Piers of the Peninsula
August 3, 2012
Written by Dan Lee.
Appears courtesy of Victorian Fishing Monthly (VFM) Magazine.
The southern Mornington Peninsula is unique in offering an abundance of pier based fishing alternatives. With nine or so significant piers and a number of smaller and private structures it boasts more fishable piers than anywhere in the state. And with the influx of the Christmas holiday crowds, many of whom do not have access to boats, we thought it a great opportunity to do the rounds and examine what is on offer at each!
Pier fishing is a great way to introduce the family to fishing but can also yield some serious bags of fish for the more experienced angler. Personally what I love about it is its simplicity. Armed with a 7 foot 2-4kg light graphite spin stick and a matching 2500 size reel, you are ready to tackle 90% of what you will encounter on the pier. Take a bag of plastics, a few squid jigs, a couple of paternoster style rigs and you are set for a day treading the boards, getting amongst some fantastic land based action and all without the hassle of a boat to clean at the end of the experience! So let’s check out the variety of locations on the peninsula.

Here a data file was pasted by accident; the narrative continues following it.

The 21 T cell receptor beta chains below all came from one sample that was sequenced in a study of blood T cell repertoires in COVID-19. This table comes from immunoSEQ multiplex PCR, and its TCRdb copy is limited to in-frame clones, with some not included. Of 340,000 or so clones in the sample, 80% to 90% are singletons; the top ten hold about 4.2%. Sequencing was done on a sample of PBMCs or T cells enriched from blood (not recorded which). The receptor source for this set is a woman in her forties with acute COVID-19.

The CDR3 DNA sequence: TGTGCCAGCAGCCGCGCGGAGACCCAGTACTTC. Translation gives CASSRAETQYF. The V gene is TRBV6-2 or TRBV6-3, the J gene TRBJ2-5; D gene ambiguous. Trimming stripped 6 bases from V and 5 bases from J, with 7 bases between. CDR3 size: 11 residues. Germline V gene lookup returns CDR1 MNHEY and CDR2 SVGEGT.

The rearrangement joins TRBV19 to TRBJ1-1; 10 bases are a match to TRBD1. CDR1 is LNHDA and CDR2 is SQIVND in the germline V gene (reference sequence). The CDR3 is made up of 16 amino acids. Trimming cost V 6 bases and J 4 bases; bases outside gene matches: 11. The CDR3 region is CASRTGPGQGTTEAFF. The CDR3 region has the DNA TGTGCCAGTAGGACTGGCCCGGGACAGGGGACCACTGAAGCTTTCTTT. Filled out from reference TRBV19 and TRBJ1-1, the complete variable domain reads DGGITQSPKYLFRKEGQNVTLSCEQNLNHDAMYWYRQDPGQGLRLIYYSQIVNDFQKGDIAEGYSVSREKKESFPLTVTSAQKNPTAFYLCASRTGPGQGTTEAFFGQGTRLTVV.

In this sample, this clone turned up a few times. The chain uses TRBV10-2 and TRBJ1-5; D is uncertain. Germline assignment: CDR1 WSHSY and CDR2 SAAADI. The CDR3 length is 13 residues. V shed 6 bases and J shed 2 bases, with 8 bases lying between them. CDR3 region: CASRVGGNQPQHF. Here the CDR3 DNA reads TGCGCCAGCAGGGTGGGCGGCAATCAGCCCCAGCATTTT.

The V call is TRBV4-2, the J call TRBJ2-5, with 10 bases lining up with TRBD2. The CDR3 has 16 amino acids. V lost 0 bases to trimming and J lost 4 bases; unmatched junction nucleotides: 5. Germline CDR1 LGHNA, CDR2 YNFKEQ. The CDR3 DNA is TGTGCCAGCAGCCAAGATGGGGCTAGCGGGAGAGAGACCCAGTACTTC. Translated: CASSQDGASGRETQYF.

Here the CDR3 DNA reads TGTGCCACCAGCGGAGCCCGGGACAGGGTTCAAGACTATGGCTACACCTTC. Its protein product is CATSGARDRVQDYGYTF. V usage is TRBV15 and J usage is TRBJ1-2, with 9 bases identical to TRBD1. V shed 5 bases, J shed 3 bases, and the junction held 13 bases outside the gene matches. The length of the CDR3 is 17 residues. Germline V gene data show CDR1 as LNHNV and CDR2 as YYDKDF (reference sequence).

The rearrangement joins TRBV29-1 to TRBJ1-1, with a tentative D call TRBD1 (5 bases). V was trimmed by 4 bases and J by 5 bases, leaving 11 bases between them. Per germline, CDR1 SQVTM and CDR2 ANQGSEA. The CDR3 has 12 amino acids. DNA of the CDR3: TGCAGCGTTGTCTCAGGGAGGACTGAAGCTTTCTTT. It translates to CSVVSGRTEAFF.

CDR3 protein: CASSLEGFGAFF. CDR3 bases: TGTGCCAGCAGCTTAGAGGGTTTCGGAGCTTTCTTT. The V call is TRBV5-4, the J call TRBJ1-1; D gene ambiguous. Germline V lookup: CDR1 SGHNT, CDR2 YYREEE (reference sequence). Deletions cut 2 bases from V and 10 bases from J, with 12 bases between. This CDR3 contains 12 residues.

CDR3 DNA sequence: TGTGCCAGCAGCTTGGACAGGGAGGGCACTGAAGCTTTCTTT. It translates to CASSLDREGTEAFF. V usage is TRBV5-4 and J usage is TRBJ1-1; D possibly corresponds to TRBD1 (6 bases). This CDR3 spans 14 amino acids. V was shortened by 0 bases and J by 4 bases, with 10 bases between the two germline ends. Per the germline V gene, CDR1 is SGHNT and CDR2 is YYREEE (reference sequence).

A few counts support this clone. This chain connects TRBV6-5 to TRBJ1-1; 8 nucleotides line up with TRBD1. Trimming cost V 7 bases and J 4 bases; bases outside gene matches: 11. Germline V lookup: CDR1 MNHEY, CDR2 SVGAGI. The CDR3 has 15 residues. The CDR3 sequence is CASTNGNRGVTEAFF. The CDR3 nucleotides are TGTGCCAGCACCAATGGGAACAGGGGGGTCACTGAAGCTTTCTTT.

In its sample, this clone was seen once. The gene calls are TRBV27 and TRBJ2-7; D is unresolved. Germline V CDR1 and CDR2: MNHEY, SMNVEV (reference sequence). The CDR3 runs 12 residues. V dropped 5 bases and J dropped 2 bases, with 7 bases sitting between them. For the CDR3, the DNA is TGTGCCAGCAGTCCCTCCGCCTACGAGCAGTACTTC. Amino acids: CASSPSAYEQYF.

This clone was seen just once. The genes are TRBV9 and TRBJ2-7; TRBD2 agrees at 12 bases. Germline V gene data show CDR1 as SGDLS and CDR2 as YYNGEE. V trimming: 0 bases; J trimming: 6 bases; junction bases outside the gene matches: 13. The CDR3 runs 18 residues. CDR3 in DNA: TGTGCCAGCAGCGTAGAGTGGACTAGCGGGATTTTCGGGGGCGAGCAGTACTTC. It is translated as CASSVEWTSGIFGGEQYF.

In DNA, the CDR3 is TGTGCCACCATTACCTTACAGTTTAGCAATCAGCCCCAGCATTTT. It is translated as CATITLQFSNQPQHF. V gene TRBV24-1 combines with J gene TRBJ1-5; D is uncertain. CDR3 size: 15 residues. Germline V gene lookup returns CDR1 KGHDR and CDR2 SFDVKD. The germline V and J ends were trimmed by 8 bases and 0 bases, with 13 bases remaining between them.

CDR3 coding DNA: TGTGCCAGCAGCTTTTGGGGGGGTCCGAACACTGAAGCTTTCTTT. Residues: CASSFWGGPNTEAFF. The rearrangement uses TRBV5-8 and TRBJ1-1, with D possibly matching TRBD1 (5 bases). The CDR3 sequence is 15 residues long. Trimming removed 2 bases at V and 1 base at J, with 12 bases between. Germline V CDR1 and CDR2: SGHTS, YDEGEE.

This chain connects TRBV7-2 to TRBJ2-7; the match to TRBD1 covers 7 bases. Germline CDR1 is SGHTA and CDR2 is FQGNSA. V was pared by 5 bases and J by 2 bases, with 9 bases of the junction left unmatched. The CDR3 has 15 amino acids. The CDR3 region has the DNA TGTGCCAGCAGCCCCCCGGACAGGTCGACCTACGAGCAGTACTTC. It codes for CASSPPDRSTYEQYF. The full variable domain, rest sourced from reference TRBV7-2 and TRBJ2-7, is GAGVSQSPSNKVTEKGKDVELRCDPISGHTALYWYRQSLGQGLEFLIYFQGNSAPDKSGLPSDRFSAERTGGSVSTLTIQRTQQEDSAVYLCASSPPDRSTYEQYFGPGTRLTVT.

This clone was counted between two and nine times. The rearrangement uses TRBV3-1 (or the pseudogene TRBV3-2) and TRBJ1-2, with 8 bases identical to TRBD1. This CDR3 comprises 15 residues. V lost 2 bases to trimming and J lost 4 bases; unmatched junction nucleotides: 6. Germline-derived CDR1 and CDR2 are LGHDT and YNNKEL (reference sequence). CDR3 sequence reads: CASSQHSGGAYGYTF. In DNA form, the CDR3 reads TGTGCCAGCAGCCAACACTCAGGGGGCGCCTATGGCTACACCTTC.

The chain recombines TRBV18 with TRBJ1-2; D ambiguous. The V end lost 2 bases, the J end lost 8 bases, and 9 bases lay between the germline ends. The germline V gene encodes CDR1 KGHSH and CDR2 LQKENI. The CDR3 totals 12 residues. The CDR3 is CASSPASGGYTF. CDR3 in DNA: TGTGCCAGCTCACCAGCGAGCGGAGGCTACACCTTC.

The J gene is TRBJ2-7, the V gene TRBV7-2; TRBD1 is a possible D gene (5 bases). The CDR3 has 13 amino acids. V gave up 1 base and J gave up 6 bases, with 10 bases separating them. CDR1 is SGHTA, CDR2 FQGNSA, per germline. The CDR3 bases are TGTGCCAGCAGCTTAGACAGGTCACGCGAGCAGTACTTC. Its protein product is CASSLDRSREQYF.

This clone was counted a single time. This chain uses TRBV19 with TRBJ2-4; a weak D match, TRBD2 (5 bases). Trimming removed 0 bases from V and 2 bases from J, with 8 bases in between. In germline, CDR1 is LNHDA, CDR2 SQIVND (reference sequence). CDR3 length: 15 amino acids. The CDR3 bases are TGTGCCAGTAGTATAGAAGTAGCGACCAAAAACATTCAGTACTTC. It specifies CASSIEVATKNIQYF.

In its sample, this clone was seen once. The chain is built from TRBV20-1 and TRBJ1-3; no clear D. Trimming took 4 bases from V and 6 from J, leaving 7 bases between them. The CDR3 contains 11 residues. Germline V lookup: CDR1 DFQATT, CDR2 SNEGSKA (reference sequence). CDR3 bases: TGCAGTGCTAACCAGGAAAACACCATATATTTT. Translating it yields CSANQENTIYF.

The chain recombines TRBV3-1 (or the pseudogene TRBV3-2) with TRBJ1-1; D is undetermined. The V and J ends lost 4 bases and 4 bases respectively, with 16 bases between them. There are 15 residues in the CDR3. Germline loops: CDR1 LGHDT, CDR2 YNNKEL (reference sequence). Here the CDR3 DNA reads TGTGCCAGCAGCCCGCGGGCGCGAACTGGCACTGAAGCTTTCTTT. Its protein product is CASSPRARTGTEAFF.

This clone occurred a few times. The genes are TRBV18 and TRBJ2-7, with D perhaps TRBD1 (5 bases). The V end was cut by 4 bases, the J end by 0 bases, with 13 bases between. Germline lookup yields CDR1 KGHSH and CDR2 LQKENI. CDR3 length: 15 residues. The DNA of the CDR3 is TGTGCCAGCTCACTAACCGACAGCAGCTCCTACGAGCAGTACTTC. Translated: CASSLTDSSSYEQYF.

Milla Lee on Flinders Pier. A trip to the pier is a great way to introduce your kids to fishing.
What it lacks for in size it makes up for in quality. This little pier at the heart of the Dromana township, is an absolute staple for the late afternoon gar crowd. For whatever reason, the Dromana pier is probably the most consistent provider of gar fish on the peninsula. Also famous for swirling schools of good size bream, which are sure to leave you frustrated as they are notoriously hard to temp, this little pier is certainly worth a visit with the kids although it gets very busy due to its size.
Joe Farr explores one of the smaller peninsula piers.
Rosebud Pier is probably one of the longest on the peninsula which probably contributes to it’s one claim to fame – shark fishing. Beneath the pier is quite sandy and although it does see a mixed bag of fish produced, it doesn’t offer the same reefy bottom available at some of the other peninsula piers. Having said that, armed with a southerly wind, a packet of balloons and a game outfit, the Rosebud Pier has developed a bit of a reputation for being the place to catch Bronze Whaler sharks. Each year we see a seriously large shark in the local paper caught from the Rosebud Pier. Be aware that angry bronze whalers should not be taken lightly and I would urge anyone targeting them to do the right thing and release them.